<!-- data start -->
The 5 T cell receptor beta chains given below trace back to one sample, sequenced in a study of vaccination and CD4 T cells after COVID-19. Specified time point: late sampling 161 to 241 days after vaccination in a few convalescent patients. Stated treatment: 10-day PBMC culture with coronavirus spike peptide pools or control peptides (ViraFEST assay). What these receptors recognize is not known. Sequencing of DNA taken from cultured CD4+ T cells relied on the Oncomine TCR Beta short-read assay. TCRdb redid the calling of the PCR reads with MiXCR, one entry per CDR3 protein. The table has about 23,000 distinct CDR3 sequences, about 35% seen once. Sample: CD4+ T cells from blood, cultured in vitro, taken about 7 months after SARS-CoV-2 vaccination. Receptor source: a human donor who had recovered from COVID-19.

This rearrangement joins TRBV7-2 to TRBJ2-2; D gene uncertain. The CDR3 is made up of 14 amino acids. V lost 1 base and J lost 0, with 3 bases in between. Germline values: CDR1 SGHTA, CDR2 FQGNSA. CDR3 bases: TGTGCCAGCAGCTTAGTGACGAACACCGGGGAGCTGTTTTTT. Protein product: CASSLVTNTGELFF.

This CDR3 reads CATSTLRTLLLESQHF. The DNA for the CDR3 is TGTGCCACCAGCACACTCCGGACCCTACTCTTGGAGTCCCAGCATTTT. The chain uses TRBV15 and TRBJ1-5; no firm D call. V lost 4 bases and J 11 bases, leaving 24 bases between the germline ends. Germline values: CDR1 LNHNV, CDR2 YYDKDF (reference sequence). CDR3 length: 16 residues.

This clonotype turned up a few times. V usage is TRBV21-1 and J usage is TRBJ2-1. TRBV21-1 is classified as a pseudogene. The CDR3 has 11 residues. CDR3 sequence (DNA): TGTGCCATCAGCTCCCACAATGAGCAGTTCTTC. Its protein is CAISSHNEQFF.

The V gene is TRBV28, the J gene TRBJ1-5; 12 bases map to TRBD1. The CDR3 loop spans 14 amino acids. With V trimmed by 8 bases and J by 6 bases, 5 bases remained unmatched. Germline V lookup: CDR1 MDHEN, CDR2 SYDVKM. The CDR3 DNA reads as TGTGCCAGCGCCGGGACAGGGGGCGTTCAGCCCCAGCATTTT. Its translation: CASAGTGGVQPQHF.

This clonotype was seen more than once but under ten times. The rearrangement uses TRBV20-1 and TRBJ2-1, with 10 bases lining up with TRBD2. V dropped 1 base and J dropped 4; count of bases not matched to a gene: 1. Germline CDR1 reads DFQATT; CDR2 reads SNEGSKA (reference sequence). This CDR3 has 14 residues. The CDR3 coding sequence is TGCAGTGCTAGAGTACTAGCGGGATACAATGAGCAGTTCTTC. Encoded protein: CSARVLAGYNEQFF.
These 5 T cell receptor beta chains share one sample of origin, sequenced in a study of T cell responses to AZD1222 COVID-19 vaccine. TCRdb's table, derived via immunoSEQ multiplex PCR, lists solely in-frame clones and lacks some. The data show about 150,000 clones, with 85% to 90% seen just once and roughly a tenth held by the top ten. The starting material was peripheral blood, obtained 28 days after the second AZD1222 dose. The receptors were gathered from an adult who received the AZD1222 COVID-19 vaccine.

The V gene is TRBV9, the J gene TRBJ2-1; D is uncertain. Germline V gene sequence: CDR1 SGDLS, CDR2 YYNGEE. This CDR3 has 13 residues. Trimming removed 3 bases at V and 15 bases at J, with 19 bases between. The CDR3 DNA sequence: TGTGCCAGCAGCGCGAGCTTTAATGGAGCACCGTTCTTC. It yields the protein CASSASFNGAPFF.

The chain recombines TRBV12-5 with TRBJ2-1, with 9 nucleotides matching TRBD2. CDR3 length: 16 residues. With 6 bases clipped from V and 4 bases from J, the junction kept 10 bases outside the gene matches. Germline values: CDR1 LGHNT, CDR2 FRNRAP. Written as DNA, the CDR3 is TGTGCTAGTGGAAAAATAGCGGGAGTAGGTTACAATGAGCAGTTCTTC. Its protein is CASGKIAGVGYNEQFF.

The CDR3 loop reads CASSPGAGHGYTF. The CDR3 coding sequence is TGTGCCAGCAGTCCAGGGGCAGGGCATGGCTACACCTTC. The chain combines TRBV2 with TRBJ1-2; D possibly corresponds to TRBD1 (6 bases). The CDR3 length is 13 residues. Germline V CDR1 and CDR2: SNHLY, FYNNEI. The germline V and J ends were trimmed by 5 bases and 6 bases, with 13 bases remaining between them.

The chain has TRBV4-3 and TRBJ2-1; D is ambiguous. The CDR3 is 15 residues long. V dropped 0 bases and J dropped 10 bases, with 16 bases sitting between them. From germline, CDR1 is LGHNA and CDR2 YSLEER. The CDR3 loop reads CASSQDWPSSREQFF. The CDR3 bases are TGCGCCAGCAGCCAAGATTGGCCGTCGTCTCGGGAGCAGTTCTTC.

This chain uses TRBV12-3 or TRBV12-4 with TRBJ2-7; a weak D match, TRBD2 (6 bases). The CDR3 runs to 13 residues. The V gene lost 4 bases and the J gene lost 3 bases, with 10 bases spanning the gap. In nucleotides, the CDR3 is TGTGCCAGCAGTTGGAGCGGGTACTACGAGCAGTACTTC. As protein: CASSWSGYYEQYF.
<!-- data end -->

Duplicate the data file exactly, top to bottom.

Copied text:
The 5 T cell receptor beta chains given below trace back to one sample, sequenced in a study of vaccination and CD4 T cells after COVID-19. Specified time point: late sampling 161 to 241 days after vaccination in a few convalescent patients. Stated treatment: 10-day PBMC culture with coronavirus spike peptide pools or control peptides (ViraFEST assay). What these receptors recognize is not known. Sequencing of DNA taken from cultured CD4+ T cells relied on the Oncomine TCR Beta short-read assay. TCRdb redid the calling of the PCR reads with MiXCR, one entry per CDR3 protein. The table has about 23,000 distinct CDR3 sequences, about 35% seen once. Sample: CD4+ T cells from blood, cultured in vitro, taken about 7 months after SARS-CoV-2 vaccination. Receptor source: a human donor who had recovered from COVID-19.

This rearrangement joins TRBV7-2 to TRBJ2-2; D gene uncertain. The CDR3 is made up of 14 amino acids. V lost 1 base and J lost 0, with 3 bases in between. Germline values: CDR1 SGHTA, CDR2 FQGNSA. CDR3 bases: TGTGCCAGCAGCTTAGTGACGAACACCGGGGAGCTGTTTTTT. Protein product: CASSLVTNTGELFF.

This CDR3 reads CATSTLRTLLLESQHF. The DNA for the CDR3 is TGTGCCACCAGCACACTCCGGACCCTACTCTTGGAGTCCCAGCATTTT. The chain uses TRBV15 and TRBJ1-5; no firm D call. V lost 4 bases and J 11 bases, leaving 24 bases between the germline ends. Germline values: CDR1 LNHNV, CDR2 YYDKDF (reference sequence). CDR3 length: 16 residues.

This clonotype turned up a few times. V usage is TRBV21-1 and J usage is TRBJ2-1. TRBV21-1 is classified as a pseudogene. The CDR3 has 11 residues. CDR3 sequence (DNA): TGTGCCATCAGCTCCCACAATGAGCAGTTCTTC. Its protein is CAISSHNEQFF.

The V gene is TRBV28, the J gene TRBJ1-5; 12 bases map to TRBD1. The CDR3 loop spans 14 amino acids. With V trimmed by 8 bases and J by 6 bases, 5 bases remained unmatched. Germline V lookup: CDR1 MDHEN, CDR2 SYDVKM. The CDR3 DNA reads as TGTGCCAGCGCCGGGACAGGGGGCGTTCAGCCCCAGCATTTT. Its translation: CASAGTGGVQPQHF.

This clonotype was seen more than once but under ten times. The rearrangement uses TRBV20-1 and TRBJ2-1, with 10 bases lining up with TRBD2. V dropped 1 base and J dropped 4; count of bases not matched to a gene: 1. Germline CDR1 reads DFQATT; CDR2 reads SNEGSKA (reference sequence). This CDR3 has 14 residues. The CDR3 coding sequence is TGCAGTGCTAGAGTACTAGCGGGATACAATGAGCAGTTCTTC. Encoded protein: CSARVLAGYNEQFF.
These 5 T cell receptor beta chains share one sample of origin, sequenced in a study of T cell responses to AZD1222 COVID-19 vaccine. TCRdb's table, derived via immunoSEQ multiplex PCR, lists solely in-frame clones and lacks some. The data show about 150,000 clones, with 85% to 90% seen just once and roughly a tenth held by the top ten. The starting material was peripheral blood, obtained 28 days after the second AZD1222 dose. The receptors were gathered from an adult who received the AZD1222 COVID-19 vaccine.

The V gene is TRBV9, the J gene TRBJ2-1; D is uncertain. Germline V gene sequence: CDR1 SGDLS, CDR2 YYNGEE. This CDR3 has 13 residues. Trimming removed 3 bases at V and 15 bases at J, with 19 bases between. The CDR3 DNA sequence: TGTGCCAGCAGCGCGAGCTTTAATGGAGCACCGTTCTTC. It yields the protein CASSASFNGAPFF.

The chain recombines TRBV12-5 with TRBJ2-1, with 9 nucleotides matching TRBD2. CDR3 length: 16 residues. With 6 bases clipped from V and 4 bases from J, the junction kept 10 bases outside the gene matches. Germline values: CDR1 LGHNT, CDR2 FRNRAP. Written as DNA, the CDR3 is TGTGCTAGTGGAAAAATAGCGGGAGTAGGTTACAATGAGCAGTTCTTC. Its protein is CASGKIAGVGYNEQFF.

The CDR3 loop reads CASSPGAGHGYTF. The CDR3 coding sequence is TGTGCCAGCAGTCCAGGGGCAGGGCATGGCTACACCTTC. The chain combines TRBV2 with TRBJ1-2; D possibly corresponds to TRBD1 (6 bases). The CDR3 length is 13 residues. Germline V CDR1 and CDR2: SNHLY, FYNNEI. The germline V and J ends were trimmed by 5 bases and 6 bases, with 13 bases remaining between them.

The chain has TRBV4-3 and TRBJ2-1; D is ambiguous. The CDR3 is 15 residues long. V dropped 0 bases and J dropped 10 bases, with 16 bases sitting between them. From germline, CDR1 is LGHNA and CDR2 YSLEER. The CDR3 loop reads CASSQDWPSSREQFF. The CDR3 bases are TGCGCCAGCAGCCAAGATTGGCCGTCGTCTCGGGAGCAGTTCTTC.

This chain uses TRBV12-3 or TRBV12-4 with TRBJ2-7; a weak D match, TRBD2 (6 bases). The CDR3 runs to 13 residues. The V gene lost 4 bases and the J gene lost 3 bases, with 10 bases spanning the gap. In nucleotides, the CDR3 is TGTGCCAGCAGTTGGAGCGGGTACTACGAGCAGTACTTC. As protein: CASSWSGYYEQYF.